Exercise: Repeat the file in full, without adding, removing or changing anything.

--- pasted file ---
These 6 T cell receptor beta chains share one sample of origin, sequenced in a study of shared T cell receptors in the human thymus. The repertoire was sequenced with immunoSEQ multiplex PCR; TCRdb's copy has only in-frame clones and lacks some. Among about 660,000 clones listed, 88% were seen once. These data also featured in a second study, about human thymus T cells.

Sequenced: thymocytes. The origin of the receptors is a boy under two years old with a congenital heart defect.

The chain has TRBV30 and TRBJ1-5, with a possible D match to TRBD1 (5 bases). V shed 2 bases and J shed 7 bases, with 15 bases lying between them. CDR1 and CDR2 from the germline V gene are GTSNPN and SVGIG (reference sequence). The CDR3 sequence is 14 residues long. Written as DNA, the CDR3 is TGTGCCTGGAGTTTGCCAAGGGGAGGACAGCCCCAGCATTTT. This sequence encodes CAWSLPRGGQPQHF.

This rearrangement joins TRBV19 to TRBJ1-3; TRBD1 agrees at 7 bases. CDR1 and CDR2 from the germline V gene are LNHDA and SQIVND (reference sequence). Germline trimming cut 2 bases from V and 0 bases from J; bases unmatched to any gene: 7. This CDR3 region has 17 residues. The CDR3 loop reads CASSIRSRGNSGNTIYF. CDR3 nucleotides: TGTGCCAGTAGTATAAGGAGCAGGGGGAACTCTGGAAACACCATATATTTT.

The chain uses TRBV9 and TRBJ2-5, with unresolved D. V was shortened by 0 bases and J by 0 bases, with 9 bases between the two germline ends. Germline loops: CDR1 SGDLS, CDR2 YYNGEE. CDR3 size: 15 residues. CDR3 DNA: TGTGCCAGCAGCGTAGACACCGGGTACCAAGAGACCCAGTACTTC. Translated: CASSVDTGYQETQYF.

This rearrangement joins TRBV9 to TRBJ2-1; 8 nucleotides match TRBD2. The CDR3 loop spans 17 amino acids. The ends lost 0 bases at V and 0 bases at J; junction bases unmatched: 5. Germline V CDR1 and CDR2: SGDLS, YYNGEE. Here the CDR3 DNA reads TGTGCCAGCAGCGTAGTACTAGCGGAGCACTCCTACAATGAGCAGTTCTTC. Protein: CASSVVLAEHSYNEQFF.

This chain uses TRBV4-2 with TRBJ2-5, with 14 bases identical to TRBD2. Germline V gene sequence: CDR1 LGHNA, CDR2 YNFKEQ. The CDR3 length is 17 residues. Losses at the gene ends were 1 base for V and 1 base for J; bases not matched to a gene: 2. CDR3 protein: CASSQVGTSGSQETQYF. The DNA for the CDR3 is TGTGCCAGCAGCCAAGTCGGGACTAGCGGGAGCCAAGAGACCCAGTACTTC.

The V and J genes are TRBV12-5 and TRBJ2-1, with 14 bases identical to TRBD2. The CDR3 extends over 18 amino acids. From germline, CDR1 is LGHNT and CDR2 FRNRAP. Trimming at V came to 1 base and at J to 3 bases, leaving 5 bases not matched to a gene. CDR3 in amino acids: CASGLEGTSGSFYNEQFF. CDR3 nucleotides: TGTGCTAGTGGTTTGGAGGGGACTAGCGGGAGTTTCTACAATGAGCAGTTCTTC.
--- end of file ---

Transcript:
These 6 T cell receptor beta chains share one sample of origin, sequenced in a study of shared T cell receptors in the human thymus. The repertoire was sequenced with immunoSEQ multiplex PCR; TCRdb's copy has only in-frame clones and lacks some. Among about 660,000 clones listed, 88% were seen once. These data also featured in a second study, about human thymus T cells.

Sequenced: thymocytes. The origin of the receptors is a boy under two years old with a congenital heart defect.

The chain has TRBV30 and TRBJ1-5, with a possible D match to TRBD1 (5 bases). V shed 2 bases and J shed 7 bases, with 15 bases lying between them. CDR1 and CDR2 from the germline V gene are GTSNPN and SVGIG (reference sequence). The CDR3 sequence is 14 residues long. Written as DNA, the CDR3 is TGTGCCTGGAGTTTGCCAAGGGGAGGACAGCCCCAGCATTTT. This sequence encodes CAWSLPRGGQPQHF.

This rearrangement joins TRBV19 to TRBJ1-3; TRBD1 agrees at 7 bases. CDR1 and CDR2 from the germline V gene are LNHDA and SQIVND (reference sequence). Germline trimming cut 2 bases from V and 0 bases from J; bases unmatched to any gene: 7. This CDR3 region has 17 residues. The CDR3 loop reads CASSIRSRGNSGNTIYF. CDR3 nucleotides: TGTGCCAGTAGTATAAGGAGCAGGGGGAACTCTGGAAACACCATATATTTT.

The chain uses TRBV9 and TRBJ2-5, with unresolved D. V was shortened by 0 bases and J by 0 bases, with 9 bases between the two germline ends. Germline loops: CDR1 SGDLS, CDR2 YYNGEE. CDR3 size: 15 residues. CDR3 DNA: TGTGCCAGCAGCGTAGACACCGGGTACCAAGAGACCCAGTACTTC. Translated: CASSVDTGYQETQYF.

This rearrangement joins TRBV9 to TRBJ2-1; 8 nucleotides match TRBD2. The CDR3 loop spans 17 amino acids. The ends lost 0 bases at V and 0 bases at J; junction bases unmatched: 5. Germline V CDR1 and CDR2: SGDLS, YYNGEE. Here the CDR3 DNA reads TGTGCCAGCAGCGTAGTACTAGCGGAGCACTCCTACAATGAGCAGTTCTTC. Protein: CASSVVLAEHSYNEQFF.

This chain uses TRBV4-2 with TRBJ2-5, with 14 bases identical to TRBD2. Germline V gene sequence: CDR1 LGHNA, CDR2 YNFKEQ. The CDR3 length is 17 residues. Losses at the gene ends were 1 base for V and 1 base for J; bases not matched to a gene: 2. CDR3 protein: CASSQVGTSGSQETQYF. The DNA for the CDR3 is TGTGCCAGCAGCCAAGTCGGGACTAGCGGGAGCCAAGAGACCCAGTACTTC.

The V and J genes are TRBV12-5 and TRBJ2-1, with 14 bases identical to TRBD2. The CDR3 extends over 18 amino acids. From germline, CDR1 is LGHNT and CDR2 FRNRAP. Trimming at V came to 1 base and at J to 3 bases, leaving 5 bases not matched to a gene. CDR3 in amino acids: CASGLEGTSGSFYNEQFF. CDR3 nucleotides: TGTGCTAGTGGTTTGGAGGGGACTAGCGGGAGTTTCTACAATGAGCAGTTCTTC.